Several exchanges of letters among SAIF, Lindow, and Watts ensued, the contents of which we need not detail. Suffice it to say that SAIF requested that the Medical Review Unit (MRU) of the Workers' Compensation Division of the Department of Business and Consumer Services review claimant's eligibility for continued chiropractic treatment. At the time it rendered its decision, the MRU had before it a record containing a copy of a fax from Watts to SAIF, not signed by Lindow, describing claimant's treatment plan as follows:

"Objective: to keep pain to a liveable level
"Modalities: ice, warm compress
"frequency: 2 to 3 times per month
"duration: life time"

The MRU also had correspondence from Watts to SAIF indicating that claimant received treatment two times per month and at other times as necessary; that the duration of the treatment was for the rest of claimant's life; that the objective was pain control; and that the modalities included ice, warm compress, and "hands on adjustment" (although Watts insisted that such treatment was not properly called a "modality"). And it had a signed prescription from Lindow authorizing chiropractic care. On the basis of these documents, the MRU concluded that the criteria for a treatment plan had been satisfied and that SAIF was responsible for chiropractic treatments from the time it had stopped providing them into the future.

                      Seven days later, on October 31, 2000, SAIF once again sent a letter to Lindow requesting a treatment plan. Shortly thereafter, it indicated its intention to appeal the MRU's determination that claimant had provided a treatment plan that complied with the relevant rule.

                      SAIF's request for a treatment plan from Lindow went unanswered. It sent another request on January 24, 2001, and informed Lindow that it would not be paying for chiropractic services rendered since October 31, 2000. Lindow responded on January 31, stating, "As you know from my previous correspondence, I am not treating [claimant] for his back problem, nor do I feel competent to give a specific chiropractic therapy order. I wrote Dr. Watts, [claimant's] chiropractor, November 8, 2000, requesting him to provide you with that treatment plan. * * * Please consider this letter as my prescription for continued chiropractic treatments for [claimant], on an every-2-weeks basis, as outlined by his chiropractor, Dr. Watts."

                      An ALJ heard SAIF's appeal from the MRU order in July 2001. In a proposed final order issued in February 2002, the ALJ reversed the MRU, concluding that SAIF had not received a written treatment plan prepared in compliance with former OAR 436-010-0230(3)(a). The ALJ relied on Aetna Casualty & Surety Co. v. Sue A. Blanton, 139 Or App 283, 287, 911 P2d 363 (1996), where this court held that the rule requiring a written treatment plan would not be waived, even when the attending physician had explicitly, but orally, approved the plan. The ALJ interpreted Aetna Casualty & Surety Co. and former OAR 436-010-0230(3)(a) to require an integrated document containing both the substantive requirements of the rule and the attending physician's signature.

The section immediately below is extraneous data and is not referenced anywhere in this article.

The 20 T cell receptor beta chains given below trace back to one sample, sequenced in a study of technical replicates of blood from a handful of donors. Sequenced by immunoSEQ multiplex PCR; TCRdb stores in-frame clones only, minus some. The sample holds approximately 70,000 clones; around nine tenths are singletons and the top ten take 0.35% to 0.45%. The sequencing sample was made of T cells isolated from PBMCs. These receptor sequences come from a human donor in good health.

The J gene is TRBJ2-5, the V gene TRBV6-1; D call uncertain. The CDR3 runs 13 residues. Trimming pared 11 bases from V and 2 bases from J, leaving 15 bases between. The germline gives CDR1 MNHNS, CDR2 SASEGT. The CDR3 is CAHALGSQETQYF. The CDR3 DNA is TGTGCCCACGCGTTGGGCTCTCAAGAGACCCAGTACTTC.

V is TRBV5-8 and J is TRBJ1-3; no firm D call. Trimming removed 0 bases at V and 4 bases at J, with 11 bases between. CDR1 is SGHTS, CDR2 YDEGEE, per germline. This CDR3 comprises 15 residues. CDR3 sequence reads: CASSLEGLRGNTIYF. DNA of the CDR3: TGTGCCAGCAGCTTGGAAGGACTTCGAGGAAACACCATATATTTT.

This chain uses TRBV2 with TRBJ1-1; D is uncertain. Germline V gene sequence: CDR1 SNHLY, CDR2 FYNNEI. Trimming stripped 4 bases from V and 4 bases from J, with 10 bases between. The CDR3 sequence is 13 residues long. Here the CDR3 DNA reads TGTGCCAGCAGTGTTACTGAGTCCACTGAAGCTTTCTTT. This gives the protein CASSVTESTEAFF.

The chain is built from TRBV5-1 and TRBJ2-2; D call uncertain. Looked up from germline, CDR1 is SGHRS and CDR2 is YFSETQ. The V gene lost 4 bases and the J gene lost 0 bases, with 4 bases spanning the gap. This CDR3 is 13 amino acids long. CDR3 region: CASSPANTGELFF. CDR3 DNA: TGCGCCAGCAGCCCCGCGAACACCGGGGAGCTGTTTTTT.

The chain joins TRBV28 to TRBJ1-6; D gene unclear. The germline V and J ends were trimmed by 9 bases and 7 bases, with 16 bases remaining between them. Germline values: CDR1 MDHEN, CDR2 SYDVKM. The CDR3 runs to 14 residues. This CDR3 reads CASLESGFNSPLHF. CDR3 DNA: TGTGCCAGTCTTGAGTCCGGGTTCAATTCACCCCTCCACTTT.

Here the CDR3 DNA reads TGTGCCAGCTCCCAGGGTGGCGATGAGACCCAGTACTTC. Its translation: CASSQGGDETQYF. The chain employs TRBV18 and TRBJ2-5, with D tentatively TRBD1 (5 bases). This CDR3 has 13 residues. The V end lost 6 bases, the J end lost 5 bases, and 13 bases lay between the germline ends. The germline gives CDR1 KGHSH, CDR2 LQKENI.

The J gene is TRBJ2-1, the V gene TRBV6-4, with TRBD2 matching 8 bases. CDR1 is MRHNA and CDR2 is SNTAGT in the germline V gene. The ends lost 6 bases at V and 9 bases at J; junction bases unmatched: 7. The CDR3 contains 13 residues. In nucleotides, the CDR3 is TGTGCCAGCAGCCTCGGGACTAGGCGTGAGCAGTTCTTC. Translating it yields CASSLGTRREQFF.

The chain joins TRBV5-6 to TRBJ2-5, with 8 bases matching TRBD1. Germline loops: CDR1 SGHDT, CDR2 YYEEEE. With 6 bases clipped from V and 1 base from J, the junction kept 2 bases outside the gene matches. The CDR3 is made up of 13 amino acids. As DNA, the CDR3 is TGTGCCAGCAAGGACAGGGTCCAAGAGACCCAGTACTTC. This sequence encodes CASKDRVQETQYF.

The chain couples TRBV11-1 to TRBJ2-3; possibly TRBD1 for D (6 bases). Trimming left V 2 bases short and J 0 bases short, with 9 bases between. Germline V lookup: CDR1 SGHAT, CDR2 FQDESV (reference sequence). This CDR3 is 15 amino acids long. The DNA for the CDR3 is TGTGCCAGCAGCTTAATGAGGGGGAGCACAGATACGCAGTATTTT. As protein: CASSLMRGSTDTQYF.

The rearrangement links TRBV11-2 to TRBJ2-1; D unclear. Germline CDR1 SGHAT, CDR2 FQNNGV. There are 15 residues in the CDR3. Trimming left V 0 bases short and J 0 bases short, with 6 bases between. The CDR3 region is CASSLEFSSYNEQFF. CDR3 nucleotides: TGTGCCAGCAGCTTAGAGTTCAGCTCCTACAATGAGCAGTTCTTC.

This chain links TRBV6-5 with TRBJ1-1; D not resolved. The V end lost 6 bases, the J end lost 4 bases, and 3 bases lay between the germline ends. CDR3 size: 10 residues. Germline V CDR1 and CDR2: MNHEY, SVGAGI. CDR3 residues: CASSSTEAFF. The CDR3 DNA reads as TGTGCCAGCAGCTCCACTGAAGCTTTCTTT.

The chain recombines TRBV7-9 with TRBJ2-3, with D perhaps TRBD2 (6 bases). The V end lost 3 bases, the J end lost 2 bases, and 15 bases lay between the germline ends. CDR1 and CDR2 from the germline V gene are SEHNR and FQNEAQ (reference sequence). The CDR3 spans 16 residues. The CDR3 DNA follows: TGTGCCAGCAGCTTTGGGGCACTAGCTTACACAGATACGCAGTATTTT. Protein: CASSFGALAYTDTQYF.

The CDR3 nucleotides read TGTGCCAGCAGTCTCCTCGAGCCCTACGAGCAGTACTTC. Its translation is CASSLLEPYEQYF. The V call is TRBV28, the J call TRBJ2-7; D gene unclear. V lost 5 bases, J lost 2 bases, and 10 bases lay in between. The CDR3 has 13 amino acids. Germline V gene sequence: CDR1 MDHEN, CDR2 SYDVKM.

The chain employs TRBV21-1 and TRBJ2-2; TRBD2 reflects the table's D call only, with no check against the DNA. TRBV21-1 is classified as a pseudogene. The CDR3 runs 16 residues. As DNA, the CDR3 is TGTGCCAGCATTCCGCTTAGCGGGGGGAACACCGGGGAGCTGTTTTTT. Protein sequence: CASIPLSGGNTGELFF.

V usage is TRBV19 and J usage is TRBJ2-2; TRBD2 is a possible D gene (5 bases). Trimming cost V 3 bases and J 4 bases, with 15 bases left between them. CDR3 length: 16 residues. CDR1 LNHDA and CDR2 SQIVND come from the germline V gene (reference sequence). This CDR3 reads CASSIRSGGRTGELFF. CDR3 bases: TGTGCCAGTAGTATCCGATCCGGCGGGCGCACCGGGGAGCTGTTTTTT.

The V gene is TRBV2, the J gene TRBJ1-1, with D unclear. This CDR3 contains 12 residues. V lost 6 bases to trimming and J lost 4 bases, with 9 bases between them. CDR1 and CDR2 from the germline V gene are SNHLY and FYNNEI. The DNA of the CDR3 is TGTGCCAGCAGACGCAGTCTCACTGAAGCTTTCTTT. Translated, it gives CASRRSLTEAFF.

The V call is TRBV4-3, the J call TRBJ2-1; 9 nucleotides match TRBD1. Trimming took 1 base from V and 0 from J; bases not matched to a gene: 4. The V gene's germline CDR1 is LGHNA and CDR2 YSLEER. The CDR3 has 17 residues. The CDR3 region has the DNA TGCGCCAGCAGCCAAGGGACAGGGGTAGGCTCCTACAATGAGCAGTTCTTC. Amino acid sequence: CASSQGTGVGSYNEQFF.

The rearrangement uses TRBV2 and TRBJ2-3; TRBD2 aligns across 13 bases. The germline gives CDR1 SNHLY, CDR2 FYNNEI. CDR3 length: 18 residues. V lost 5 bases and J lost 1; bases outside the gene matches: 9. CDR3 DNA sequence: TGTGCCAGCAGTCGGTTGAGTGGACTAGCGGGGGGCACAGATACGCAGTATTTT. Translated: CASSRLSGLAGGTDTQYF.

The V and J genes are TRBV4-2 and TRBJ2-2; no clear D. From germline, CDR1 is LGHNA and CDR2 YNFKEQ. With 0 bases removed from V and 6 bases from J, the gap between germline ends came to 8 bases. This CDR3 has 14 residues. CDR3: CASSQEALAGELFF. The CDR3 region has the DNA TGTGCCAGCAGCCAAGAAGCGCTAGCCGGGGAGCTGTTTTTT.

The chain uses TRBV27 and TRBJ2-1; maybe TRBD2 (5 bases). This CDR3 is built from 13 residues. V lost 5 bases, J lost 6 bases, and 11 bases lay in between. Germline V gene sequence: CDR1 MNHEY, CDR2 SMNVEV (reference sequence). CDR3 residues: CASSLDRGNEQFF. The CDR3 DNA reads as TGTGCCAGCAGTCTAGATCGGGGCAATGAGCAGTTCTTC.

Claimant filed exceptions to the hearings officer's proposed order, arguing that the documents submitted to SAIF amounted to a valid medical treatment plan. The director agreed, adopting the reasoning of the MRU: the documents exchanged among SAIF, Lindow, and Watts before and after March 3, 2000, contained a plan in compliance with the relevant rule:

"Here, claimant moved to Arizona in September 1991 and began treating with Dr. Watts in 1992. Dr. Watts' chart notes from January 1992 to April 2000 listed the dates of service and the segments adjusted (such as the sacral apex, pelvis, and lumbar). Beginning in November 1999, the chart notes included claimant's pain level. When, in January 200[0], the insurer requested a treatment plan, both Drs. Lindow and Watts stated that the goal of chiropractic treatment was ongoing pain control. Dr. Lindow also noted that claimant obtained relief from his chronic back condition from the chiropractic treatment. Thus, the 'objective' of the chiropractic treatment was pain control. Although a simple prescription for 'chiropractic treatment' is insufficient to satisfy the modalities requirement * * *, Dr. Watts' chart notes and letters stated that the modalities were hands-on adjustments. Dr. Watts further stated that the treatment had been the same regimen for eight years. The frequency and duration requirements were met based on Dr. Watts' statement that treatment was and has been twice per month since 1992 and based on Dr. Lindow's statement that the chiropractic treatment was necessary to manage claimant's ongoing pain. Dr. Lindow approved Dr. Watts' treatment plan on February 22, 2000, on June 13, 2000 and again on January 13, 2001. Thus, chiropractic treatment provided after March 2000 is reimbursable." (2)